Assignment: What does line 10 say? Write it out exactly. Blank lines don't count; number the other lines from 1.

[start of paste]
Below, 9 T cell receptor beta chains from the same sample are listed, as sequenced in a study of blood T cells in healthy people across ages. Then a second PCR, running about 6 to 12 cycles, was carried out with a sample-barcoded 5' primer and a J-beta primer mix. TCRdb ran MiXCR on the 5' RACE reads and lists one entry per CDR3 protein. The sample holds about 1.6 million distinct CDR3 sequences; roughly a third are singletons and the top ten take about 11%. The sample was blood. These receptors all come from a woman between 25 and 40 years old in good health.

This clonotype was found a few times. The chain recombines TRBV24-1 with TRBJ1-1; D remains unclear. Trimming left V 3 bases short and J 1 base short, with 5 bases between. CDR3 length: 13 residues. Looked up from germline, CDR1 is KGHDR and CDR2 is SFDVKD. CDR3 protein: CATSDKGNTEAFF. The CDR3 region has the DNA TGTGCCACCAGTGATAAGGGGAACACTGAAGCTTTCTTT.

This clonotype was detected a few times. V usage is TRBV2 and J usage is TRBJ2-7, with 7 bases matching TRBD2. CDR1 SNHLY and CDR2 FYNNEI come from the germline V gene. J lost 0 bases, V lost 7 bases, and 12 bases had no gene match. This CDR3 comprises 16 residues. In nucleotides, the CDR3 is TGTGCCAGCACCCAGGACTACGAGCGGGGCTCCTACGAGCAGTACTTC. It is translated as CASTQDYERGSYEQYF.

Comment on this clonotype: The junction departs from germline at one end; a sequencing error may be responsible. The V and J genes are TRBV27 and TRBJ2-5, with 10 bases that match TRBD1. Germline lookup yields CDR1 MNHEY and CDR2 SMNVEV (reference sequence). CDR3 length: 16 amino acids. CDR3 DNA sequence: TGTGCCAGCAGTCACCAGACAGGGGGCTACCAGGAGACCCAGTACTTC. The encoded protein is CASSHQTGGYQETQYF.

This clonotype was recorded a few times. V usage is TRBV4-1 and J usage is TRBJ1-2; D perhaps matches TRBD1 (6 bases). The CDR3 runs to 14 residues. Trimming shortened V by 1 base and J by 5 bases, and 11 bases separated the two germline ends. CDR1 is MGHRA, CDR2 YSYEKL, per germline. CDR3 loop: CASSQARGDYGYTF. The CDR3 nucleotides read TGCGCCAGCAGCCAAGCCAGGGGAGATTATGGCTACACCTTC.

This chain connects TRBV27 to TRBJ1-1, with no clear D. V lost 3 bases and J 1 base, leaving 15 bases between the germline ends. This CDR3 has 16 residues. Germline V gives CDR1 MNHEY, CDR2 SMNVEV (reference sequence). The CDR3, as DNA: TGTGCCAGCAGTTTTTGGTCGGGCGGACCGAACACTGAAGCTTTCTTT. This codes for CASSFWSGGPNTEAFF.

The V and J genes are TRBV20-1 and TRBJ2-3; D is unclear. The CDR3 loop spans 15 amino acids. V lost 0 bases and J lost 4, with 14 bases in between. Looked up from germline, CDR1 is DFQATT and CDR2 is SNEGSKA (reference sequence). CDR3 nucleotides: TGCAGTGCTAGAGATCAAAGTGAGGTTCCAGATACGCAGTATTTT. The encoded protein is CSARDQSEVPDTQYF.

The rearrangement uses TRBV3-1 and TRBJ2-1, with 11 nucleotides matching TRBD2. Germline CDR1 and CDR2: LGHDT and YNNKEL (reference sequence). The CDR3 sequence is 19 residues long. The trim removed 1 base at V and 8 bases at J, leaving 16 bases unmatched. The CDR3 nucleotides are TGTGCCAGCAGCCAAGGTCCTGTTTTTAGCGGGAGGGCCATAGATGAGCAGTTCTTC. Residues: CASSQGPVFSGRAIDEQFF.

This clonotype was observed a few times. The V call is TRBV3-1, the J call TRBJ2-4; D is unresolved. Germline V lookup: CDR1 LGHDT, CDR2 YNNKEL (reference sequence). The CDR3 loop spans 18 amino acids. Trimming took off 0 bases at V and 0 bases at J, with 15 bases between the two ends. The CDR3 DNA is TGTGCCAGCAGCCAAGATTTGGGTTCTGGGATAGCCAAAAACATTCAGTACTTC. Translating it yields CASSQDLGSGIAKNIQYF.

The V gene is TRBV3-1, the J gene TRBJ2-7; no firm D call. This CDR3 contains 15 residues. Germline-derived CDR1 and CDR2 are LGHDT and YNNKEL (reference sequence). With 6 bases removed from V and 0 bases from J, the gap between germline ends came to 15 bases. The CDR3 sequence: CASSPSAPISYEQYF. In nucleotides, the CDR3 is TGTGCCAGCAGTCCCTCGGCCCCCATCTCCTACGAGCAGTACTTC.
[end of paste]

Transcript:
The V gene is TRBV3-1, the J gene TRBJ2-7; no firm D call. This CDR3 contains 15 residues. Germline-derived CDR1 and CDR2 are LGHDT and YNNKEL (reference sequence). With 6 bases removed from V and 0 bases from J, the gap between germline ends came to 15 bases. The CDR3 sequence: CASSPSAPISYEQYF. In nucleotides, the CDR3 is TGTGCCAGCAGTCCCTCGGCCCCCATCTCCTACGAGCAGTACTTC.